I’ve written about herbs here on Mark All My Words many times over the past few years. Considering the health issues I’ve been facing over the past two years in particular, there is more than ample reason for this.
But even if you’re perfectly healthy and have had no major illnesses or injuries in your life — in which case, you’re very lucky — there are still benefits to be had from incorporating medicinal plants into your life. And there’s really no easier way to introduce yourself to medicinal plants than with rosemary (Salvia rosmarinus), the herb of fond remembrance.
Rosemary is a very old herb, with its earliest mention in cuneiform tablets dating back to 5000 BCE. And though it grows wild in areas adjacent to the Mediterranean, it’s also extremely hardy in a variety of climates, frequently tolerating temperatures as low 20° F and as high as 110° F, with little need for watering in anything but the driest climates. As such, it’s one of the toughest domesticated plants in common use.
And thanks to its fragrant aroma, attractive flowers, and verdant foliage, it’s also nice to look at too. Growing up to six feet tall, it can be pruned to almost any shape and fit almost any space, as long as it has a good amount of sunlight and drainage. The stems are tough and woody when allowed to grow without cutting and are very resistant to damage, whether from fungus, insect, or weed-eater. The flowers are very small (frequently less than a fourth of an inch), orchid-like, and lavender, blue, or white in color.
The part of rosemary that’s familiar to most poeple, however, is the leaf. Narrow, pointed, and fibrous, rosemary leaves are incredibly fragrant when rubbed, even after they’ve been dried. They’re usually dark green in color, though they may vary between light green and gray depending on the cultivar.
And they’re also the part of the plant most commonly put to culinary use.
One of the most frequent culinary uses of rosemary is with chicken. Whether it’s chicken soup, chicken tenders, or a whole baked chicken, rosemary is a fantastic accompaniment to this most common of meats, imparting a slightly pungent, fresh, almost pine-like aroma and flavor.
Rosemary is also occasionally used in traditional breads, where the fermentation of the grain helps to soften its pungency, allowing the flavor to mellow and disperse. And though I no longer eat wheat or grain of any kind since I’m on the paleo diet, I still fondly remember the soothing aroma of homemade rosemary bread rising from my oven, filling my house with a note of cozy invitation.
Another culinary use of rosemary is in vinegar, where it creates a condiment of particular subtlety and freshness. If you use distilled vinegar as I do, the flavor is especially clean and clear, rising to the forefront of any flavor palette without overwhelming it.
Then of course there’s the use of rosemary that bridges the gap between culinary and medicinal, namely rosemary tea. Though it’s a bit more of an acquired taste than the other culinary uses I’ve mentioned, rosemary tea is nonetheless very easy to make, requiring nothing but rosemary leaves, a tea strainer, and hot water — though you might also want some honey and a bit of patience as your tea steeps.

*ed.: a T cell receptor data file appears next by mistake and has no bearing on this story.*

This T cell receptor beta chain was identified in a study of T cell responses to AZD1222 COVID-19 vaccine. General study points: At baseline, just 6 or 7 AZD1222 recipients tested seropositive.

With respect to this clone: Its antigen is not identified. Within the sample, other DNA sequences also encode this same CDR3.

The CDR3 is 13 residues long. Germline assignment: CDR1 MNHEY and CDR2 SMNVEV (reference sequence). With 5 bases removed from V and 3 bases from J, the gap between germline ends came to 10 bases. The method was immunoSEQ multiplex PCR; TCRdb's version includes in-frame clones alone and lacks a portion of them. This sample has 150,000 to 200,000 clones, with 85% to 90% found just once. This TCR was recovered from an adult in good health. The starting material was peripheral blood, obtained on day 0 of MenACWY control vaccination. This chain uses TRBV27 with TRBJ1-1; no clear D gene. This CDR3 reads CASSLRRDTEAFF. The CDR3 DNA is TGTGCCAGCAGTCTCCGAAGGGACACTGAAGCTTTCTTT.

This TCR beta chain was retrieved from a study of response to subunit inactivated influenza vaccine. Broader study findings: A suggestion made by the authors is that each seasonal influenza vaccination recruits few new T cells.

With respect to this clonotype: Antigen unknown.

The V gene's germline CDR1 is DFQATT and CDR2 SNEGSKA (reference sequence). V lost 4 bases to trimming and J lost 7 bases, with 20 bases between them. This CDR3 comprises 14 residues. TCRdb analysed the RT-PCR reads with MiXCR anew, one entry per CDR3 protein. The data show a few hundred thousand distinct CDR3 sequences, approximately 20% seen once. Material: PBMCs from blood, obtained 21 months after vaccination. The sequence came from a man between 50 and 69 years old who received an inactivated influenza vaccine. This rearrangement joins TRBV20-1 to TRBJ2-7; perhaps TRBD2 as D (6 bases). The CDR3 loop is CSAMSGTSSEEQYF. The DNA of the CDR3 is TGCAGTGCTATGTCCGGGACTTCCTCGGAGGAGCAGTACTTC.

Though the medicinal uses of rosemary aren’t quite as well-substantiated as those of herbs like turmeric, garlic, and ginger, there’s nonetheless a considerable amount of evidence pointing to the usefulness of rosemary for many areas of human health.
Foremost among those is increased circulation, which probably accounts for the majority of the other health benefits of rosemary. Though I have yet to find a source that indicates the exact biochemical pathway by which rosemary does this, it may have to do with rosemary’s anticoagulant properties, which cause the blood to thin and thereby make the transport of nutrients and metabolites more effective.
Another prominent medicinal use of rosemary is as a carminative, or digestive tonic. Due to the abundance of tannins — which are highly alkaline and therefore reduce the acidity of the gut — rosemary has a reputation for alleviating upset stomach, indigestion, diarrhea, nausea, and other digestive ailments.
Beyond that, rosemary has been scientifically proven to be neuroprotective, thereby playing a role in the prevention and treatment of Alzheimer’s Disease. This occurs mostly thanks to two of its biochemical constituents, carnosol and carnosic acid, which act as electrophiles (essentially cellular lightning rods). By catching stray electrons, these two constituents help to inhibit damage to the brain, thereby reducing the likelihood of an individual developing Alzheimer’s.
The most widely known use of rosemary, however, is the one that Shakespeare noted 400 years ago:
“There’s rosemary, that’s for remembrance; pray you, love, remember . . . ”(Hamlet, Act IV, Scene V)
And, as you may have guessed from the scientific evidence regarding carnosol and carnosic acid, Shakespeare was right. Taking into account the fact that rosemary increases circulation and reduces the likelihood of blood clots, it only makes sense that an additional neuroprotective property would make rosemary ideal for improving memory, that most crucial of neural functions and the thing that makes us who we are, more than any other.
With the New Year recently behind us, this takes on added significance. For in order for us to move forward in life, we must first look back and remember where we’re coming from. And by remembering where we’re coming from — perhaps with the aid of a little rosemary — we will remember who we really are and the good we can do for ourselves, for the plants that help us, and for the planet that makes all our lives possible.
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